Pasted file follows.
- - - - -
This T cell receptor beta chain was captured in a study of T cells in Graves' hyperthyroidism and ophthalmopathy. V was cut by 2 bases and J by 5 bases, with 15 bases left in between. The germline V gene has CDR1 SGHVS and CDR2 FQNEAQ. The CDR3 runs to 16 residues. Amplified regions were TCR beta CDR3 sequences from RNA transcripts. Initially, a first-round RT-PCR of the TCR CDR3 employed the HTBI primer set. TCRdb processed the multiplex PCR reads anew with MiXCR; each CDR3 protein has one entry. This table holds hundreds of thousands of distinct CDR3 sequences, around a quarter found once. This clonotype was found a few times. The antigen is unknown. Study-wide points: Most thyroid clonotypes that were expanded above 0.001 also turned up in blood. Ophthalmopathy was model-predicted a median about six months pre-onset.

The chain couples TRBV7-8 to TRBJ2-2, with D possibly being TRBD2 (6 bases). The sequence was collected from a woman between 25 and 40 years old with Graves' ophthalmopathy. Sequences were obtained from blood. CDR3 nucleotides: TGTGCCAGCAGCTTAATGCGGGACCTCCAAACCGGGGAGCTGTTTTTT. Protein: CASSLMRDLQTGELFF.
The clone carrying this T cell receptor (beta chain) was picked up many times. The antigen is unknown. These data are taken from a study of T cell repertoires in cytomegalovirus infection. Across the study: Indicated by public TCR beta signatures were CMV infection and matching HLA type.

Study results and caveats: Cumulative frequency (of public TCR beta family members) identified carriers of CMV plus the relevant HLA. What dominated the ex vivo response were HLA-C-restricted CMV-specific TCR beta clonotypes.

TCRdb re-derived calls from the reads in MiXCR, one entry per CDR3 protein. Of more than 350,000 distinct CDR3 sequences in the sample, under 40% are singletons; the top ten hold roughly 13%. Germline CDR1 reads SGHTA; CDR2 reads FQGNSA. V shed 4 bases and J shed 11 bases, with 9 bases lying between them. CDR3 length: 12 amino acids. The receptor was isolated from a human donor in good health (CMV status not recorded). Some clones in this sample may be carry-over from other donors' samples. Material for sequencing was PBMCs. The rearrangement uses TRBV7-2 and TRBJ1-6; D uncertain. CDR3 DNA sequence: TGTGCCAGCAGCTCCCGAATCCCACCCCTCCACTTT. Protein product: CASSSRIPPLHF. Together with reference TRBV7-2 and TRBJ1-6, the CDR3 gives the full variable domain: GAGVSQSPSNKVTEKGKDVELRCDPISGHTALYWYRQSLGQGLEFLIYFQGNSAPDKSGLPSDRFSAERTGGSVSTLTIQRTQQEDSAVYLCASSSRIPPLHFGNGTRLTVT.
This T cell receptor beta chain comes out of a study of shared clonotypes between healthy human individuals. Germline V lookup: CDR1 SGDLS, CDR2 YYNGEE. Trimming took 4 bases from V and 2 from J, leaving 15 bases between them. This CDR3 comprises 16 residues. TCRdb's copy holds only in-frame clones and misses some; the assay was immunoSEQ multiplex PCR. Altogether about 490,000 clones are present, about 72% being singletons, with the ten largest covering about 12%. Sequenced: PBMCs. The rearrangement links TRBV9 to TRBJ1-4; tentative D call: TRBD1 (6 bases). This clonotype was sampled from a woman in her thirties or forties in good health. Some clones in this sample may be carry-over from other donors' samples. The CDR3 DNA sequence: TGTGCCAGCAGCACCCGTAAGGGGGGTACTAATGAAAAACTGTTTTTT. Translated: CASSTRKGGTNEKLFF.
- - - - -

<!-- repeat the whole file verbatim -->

This T cell receptor beta chain was captured in a study of T cells in Graves' hyperthyroidism and ophthalmopathy. V was cut by 2 bases and J by 5 bases, with 15 bases left in between. The germline V gene has CDR1 SGHVS and CDR2 FQNEAQ. The CDR3 runs to 16 residues. Amplified regions were TCR beta CDR3 sequences from RNA transcripts. Initially, a first-round RT-PCR of the TCR CDR3 employed the HTBI primer set. TCRdb processed the multiplex PCR reads anew with MiXCR; each CDR3 protein has one entry. This table holds hundreds of thousands of distinct CDR3 sequences, around a quarter found once. This clonotype was found a few times. The antigen is unknown. Study-wide points: Most thyroid clonotypes that were expanded above 0.001 also turned up in blood. Ophthalmopathy was model-predicted a median about six months pre-onset.

The chain couples TRBV7-8 to TRBJ2-2, with D possibly being TRBD2 (6 bases). The sequence was collected from a woman between 25 and 40 years old with Graves' ophthalmopathy. Sequences were obtained from blood. CDR3 nucleotides: TGTGCCAGCAGCTTAATGCGGGACCTCCAAACCGGGGAGCTGTTTTTT. Protein: CASSLMRDLQTGELFF.
The clone carrying this T cell receptor (beta chain) was picked up many times. The antigen is unknown. These data are taken from a study of T cell repertoires in cytomegalovirus infection. Across the study: Indicated by public TCR beta signatures were CMV infection and matching HLA type.

Study results and caveats: Cumulative frequency (of public TCR beta family members) identified carriers of CMV plus the relevant HLA. What dominated the ex vivo response were HLA-C-restricted CMV-specific TCR beta clonotypes.

TCRdb re-derived calls from the reads in MiXCR, one entry per CDR3 protein. Of more than 350,000 distinct CDR3 sequences in the sample, under 40% are singletons; the top ten hold roughly 13%. Germline CDR1 reads SGHTA; CDR2 reads FQGNSA. V shed 4 bases and J shed 11 bases, with 9 bases lying between them. CDR3 length: 12 amino acids. The receptor was isolated from a human donor in good health (CMV status not recorded). Some clones in this sample may be carry-over from other donors' samples. Material for sequencing was PBMCs. The rearrangement uses TRBV7-2 and TRBJ1-6; D uncertain. CDR3 DNA sequence: TGTGCCAGCAGCTCCCGAATCCCACCCCTCCACTTT. Protein product: CASSSRIPPLHF. Together with reference TRBV7-2 and TRBJ1-6, the CDR3 gives the full variable domain: GAGVSQSPSNKVTEKGKDVELRCDPISGHTALYWYRQSLGQGLEFLIYFQGNSAPDKSGLPSDRFSAERTGGSVSTLTIQRTQQEDSAVYLCASSSRIPPLHFGNGTRLTVT.
This T cell receptor beta chain comes out of a study of shared clonotypes between healthy human individuals. Germline V lookup: CDR1 SGDLS, CDR2 YYNGEE. Trimming took 4 bases from V and 2 from J, leaving 15 bases between them. This CDR3 comprises 16 residues. TCRdb's copy holds only in-frame clones and misses some; the assay was immunoSEQ multiplex PCR. Altogether about 490,000 clones are present, about 72% being singletons, with the ten largest covering about 12%. Sequenced: PBMCs. The rearrangement links TRBV9 to TRBJ1-4; tentative D call: TRBD1 (6 bases). This clonotype was sampled from a woman in her thirties or forties in good health. Some clones in this sample may be carry-over from other donors' samples. The CDR3 DNA sequence: TGTGCCAGCAGCACCCGTAAGGGGGGTACTAATGAAAAACTGTTTTTT. Translated: CASSTRKGGTNEKLFF.